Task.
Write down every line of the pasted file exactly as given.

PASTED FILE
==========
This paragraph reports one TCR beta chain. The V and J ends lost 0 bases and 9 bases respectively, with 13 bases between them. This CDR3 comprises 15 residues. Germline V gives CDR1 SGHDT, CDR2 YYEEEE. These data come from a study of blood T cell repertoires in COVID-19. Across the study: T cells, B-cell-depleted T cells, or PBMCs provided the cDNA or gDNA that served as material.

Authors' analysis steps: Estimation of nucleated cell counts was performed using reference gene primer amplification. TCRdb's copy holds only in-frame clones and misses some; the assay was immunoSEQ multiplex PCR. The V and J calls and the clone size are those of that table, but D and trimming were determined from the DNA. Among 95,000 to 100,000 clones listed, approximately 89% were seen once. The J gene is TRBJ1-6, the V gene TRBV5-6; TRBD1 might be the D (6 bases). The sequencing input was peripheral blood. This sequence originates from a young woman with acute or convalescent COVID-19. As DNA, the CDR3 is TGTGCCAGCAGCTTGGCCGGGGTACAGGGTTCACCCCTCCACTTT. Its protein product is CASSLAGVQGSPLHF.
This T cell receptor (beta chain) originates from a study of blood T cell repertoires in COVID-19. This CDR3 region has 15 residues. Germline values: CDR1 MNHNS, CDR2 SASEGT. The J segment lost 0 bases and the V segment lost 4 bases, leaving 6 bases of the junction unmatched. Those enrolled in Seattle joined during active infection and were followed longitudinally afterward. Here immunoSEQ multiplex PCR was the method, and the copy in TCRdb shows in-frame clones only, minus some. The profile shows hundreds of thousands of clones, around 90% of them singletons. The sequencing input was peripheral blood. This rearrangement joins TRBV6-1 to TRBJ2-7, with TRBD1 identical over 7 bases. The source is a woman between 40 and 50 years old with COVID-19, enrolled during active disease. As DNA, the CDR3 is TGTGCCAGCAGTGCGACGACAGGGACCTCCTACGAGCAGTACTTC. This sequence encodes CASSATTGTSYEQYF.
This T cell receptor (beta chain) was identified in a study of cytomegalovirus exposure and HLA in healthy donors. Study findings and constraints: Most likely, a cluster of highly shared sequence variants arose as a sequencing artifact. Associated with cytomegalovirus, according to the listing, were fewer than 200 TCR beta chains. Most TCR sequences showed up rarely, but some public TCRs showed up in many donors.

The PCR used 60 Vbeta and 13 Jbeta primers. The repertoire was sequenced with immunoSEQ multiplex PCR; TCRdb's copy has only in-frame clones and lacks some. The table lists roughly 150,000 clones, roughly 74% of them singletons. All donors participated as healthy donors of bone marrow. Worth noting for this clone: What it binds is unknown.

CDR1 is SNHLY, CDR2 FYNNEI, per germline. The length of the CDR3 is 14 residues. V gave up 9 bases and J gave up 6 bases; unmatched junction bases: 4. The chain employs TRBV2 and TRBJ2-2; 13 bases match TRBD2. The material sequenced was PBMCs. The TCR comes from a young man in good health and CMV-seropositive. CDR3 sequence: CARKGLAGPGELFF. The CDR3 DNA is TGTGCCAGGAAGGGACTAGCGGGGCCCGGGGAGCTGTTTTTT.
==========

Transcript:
This paragraph reports one TCR beta chain. The V and J ends lost 0 bases and 9 bases respectively, with 13 bases between them. This CDR3 comprises 15 residues. Germline V gives CDR1 SGHDT, CDR2 YYEEEE. These data come from a study of blood T cell repertoires in COVID-19. Across the study: T cells, B-cell-depleted T cells, or PBMCs provided the cDNA or gDNA that served as material.

Authors' analysis steps: Estimation of nucleated cell counts was performed using reference gene primer amplification. TCRdb's copy holds only in-frame clones and misses some; the assay was immunoSEQ multiplex PCR. The V and J calls and the clone size are those of that table, but D and trimming were determined from the DNA. Among 95,000 to 100,000 clones listed, approximately 89% were seen once. The J gene is TRBJ1-6, the V gene TRBV5-6; TRBD1 might be the D (6 bases). The sequencing input was peripheral blood. This sequence originates from a young woman with acute or convalescent COVID-19. As DNA, the CDR3 is TGTGCCAGCAGCTTGGCCGGGGTACAGGGTTCACCCCTCCACTTT. Its protein product is CASSLAGVQGSPLHF.
This T cell receptor (beta chain) originates from a study of blood T cell repertoires in COVID-19. This CDR3 region has 15 residues. Germline values: CDR1 MNHNS, CDR2 SASEGT. The J segment lost 0 bases and the V segment lost 4 bases, leaving 6 bases of the junction unmatched. Those enrolled in Seattle joined during active infection and were followed longitudinally afterward. Here immunoSEQ multiplex PCR was the method, and the copy in TCRdb shows in-frame clones only, minus some. The profile shows hundreds of thousands of clones, around 90% of them singletons. The sequencing input was peripheral blood. This rearrangement joins TRBV6-1 to TRBJ2-7, with TRBD1 identical over 7 bases. The source is a woman between 40 and 50 years old with COVID-19, enrolled during active disease. As DNA, the CDR3 is TGTGCCAGCAGTGCGACGACAGGGACCTCCTACGAGCAGTACTTC. This sequence encodes CASSATTGTSYEQYF.
This T cell receptor (beta chain) was identified in a study of cytomegalovirus exposure and HLA in healthy donors. Study findings and constraints: Most likely, a cluster of highly shared sequence variants arose as a sequencing artifact. Associated with cytomegalovirus, according to the listing, were fewer than 200 TCR beta chains. Most TCR sequences showed up rarely, but some public TCRs showed up in many donors.

The PCR used 60 Vbeta and 13 Jbeta primers. The repertoire was sequenced with immunoSEQ multiplex PCR; TCRdb's copy has only in-frame clones and lacks some. The table lists roughly 150,000 clones, roughly 74% of them singletons. All donors participated as healthy donors of bone marrow. Worth noting for this clone: What it binds is unknown.

CDR1 is SNHLY, CDR2 FYNNEI, per germline. The length of the CDR3 is 14 residues. V gave up 9 bases and J gave up 6 bases; unmatched junction bases: 4. The chain employs TRBV2 and TRBJ2-2; 13 bases match TRBD2. The material sequenced was PBMCs. The TCR comes from a young man in good health and CMV-seropositive. CDR3 sequence: CARKGLAGPGELFF. The CDR3 DNA is TGTGCCAGGAAGGGACTAGCGGGGCCCGGGGAGCTGTTTTTT.